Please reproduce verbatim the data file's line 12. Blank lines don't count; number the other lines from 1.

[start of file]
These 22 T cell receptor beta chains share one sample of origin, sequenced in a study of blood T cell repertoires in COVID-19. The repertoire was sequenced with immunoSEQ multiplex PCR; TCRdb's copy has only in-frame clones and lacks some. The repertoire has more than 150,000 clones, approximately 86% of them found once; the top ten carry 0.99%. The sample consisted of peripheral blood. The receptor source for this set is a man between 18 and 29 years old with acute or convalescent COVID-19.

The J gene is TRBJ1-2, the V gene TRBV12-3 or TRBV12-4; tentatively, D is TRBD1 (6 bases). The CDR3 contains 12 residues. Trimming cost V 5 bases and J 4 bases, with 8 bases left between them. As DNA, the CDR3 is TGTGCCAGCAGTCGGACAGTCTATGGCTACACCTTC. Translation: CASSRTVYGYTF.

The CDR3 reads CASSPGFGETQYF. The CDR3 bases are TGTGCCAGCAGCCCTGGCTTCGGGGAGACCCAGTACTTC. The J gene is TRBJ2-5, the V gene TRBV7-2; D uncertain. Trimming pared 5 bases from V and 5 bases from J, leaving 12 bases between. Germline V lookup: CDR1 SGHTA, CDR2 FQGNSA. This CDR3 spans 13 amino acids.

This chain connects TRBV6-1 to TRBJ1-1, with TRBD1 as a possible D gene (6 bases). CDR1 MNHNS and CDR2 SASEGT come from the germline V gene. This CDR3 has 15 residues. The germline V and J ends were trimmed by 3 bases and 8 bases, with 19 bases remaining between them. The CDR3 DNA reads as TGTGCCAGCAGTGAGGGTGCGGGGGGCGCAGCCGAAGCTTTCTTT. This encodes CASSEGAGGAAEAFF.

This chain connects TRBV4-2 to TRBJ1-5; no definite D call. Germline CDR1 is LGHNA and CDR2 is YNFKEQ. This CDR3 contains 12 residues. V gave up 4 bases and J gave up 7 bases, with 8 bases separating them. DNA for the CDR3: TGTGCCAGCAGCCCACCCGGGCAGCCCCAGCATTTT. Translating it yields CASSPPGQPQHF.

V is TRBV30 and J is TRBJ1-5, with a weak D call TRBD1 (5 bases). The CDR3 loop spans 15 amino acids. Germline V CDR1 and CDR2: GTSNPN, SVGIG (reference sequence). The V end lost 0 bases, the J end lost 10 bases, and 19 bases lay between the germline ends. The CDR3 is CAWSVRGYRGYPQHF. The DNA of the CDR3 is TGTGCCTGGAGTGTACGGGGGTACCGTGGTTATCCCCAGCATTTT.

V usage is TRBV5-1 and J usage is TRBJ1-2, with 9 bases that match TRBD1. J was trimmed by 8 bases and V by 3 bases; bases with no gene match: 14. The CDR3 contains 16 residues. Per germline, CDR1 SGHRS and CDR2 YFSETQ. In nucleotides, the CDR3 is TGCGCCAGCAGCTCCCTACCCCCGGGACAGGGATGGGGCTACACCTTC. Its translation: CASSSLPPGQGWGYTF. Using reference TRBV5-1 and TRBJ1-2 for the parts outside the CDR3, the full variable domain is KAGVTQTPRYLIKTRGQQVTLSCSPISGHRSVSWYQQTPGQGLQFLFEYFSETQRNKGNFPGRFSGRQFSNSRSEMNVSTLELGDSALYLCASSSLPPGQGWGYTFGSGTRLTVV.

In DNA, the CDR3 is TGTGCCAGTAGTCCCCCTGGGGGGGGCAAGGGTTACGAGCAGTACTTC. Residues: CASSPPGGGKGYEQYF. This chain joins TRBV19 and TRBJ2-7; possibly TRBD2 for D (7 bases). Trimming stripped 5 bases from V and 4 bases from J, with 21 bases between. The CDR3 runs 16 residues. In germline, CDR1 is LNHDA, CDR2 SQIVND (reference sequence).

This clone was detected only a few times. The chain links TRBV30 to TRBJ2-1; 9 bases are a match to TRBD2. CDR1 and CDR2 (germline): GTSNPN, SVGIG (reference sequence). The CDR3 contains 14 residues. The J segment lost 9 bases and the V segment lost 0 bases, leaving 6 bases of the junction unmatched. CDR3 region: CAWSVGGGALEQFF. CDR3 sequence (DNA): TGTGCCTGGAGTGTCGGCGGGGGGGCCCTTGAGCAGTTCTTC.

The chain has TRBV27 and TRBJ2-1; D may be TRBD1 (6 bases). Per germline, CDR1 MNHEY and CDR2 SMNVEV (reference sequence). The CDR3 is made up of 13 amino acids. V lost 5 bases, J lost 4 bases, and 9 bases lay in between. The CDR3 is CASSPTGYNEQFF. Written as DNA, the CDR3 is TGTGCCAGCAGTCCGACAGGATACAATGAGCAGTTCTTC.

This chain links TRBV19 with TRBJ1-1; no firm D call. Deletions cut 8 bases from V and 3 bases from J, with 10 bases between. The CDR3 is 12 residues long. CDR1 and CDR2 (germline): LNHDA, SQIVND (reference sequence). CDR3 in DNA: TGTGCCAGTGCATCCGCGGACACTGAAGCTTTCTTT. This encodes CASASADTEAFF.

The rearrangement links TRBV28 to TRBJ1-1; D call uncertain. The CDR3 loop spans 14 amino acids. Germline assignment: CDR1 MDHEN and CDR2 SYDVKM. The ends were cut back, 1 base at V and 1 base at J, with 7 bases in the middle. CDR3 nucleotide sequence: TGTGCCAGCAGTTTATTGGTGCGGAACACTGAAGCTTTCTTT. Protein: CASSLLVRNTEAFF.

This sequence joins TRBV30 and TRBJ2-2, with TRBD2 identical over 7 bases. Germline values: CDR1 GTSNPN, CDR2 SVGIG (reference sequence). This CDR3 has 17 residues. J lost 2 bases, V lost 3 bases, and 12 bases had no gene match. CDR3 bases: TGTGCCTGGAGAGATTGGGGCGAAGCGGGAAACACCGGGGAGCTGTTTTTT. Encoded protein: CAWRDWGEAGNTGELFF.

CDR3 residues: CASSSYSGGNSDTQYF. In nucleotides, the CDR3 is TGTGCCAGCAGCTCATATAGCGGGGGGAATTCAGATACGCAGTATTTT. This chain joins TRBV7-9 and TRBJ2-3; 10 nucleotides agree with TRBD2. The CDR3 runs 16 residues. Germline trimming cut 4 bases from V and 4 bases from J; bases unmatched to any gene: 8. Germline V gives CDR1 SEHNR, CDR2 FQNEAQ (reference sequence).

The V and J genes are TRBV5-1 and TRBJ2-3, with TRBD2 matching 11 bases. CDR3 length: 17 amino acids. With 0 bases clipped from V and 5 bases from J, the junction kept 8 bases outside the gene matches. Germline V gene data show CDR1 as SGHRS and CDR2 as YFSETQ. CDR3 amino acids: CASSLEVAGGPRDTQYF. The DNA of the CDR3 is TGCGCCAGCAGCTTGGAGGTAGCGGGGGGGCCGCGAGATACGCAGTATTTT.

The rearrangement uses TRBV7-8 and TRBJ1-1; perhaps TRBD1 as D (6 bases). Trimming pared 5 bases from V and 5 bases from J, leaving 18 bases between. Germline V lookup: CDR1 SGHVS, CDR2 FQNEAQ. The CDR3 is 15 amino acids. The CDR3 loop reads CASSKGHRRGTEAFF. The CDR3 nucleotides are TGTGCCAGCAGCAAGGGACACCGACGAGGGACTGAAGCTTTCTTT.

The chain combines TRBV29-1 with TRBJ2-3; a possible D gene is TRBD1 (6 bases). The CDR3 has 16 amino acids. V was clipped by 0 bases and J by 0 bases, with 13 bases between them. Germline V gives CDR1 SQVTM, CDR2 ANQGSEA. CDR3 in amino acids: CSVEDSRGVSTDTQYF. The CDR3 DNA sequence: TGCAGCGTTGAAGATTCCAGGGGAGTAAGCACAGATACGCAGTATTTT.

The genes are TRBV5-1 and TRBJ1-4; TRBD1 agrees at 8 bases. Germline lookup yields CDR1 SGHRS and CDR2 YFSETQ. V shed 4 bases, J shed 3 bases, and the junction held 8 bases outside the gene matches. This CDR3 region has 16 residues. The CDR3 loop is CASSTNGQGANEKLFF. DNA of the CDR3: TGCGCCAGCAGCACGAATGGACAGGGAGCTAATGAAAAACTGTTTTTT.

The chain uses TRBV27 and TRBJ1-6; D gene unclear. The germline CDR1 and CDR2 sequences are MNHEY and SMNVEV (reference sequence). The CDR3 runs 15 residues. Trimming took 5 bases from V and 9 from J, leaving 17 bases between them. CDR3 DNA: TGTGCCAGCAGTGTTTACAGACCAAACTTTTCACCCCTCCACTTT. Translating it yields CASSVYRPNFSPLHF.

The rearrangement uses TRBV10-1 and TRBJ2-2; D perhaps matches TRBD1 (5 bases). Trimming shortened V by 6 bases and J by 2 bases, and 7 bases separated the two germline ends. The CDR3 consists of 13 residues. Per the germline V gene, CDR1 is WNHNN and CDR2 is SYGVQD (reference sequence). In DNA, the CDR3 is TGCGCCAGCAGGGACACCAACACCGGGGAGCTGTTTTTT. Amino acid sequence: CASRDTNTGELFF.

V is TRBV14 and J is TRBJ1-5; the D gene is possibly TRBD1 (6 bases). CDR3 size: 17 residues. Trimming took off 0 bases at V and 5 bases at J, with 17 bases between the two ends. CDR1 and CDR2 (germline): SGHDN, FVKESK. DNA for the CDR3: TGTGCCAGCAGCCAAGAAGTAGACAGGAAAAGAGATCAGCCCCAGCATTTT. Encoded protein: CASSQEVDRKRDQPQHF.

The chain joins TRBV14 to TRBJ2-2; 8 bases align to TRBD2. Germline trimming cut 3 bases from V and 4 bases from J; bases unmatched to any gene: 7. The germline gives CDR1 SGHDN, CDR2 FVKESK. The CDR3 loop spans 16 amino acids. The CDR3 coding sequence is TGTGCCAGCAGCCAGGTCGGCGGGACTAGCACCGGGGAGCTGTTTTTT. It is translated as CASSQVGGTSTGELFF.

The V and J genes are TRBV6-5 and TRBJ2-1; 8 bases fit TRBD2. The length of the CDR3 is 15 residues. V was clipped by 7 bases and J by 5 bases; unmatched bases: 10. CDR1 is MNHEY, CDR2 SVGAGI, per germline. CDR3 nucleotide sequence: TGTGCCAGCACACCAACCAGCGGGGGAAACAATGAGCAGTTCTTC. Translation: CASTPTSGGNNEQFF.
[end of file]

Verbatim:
The rearrangement links TRBV28 to TRBJ1-1; D call uncertain. The CDR3 loop spans 14 amino acids. Germline assignment: CDR1 MDHEN and CDR2 SYDVKM. The ends were cut back, 1 base at V and 1 base at J, with 7 bases in the middle. CDR3 nucleotide sequence: TGTGCCAGCAGTTTATTGGTGCGGAACACTGAAGCTTTCTTT. Protein: CASSLLVRNTEAFF.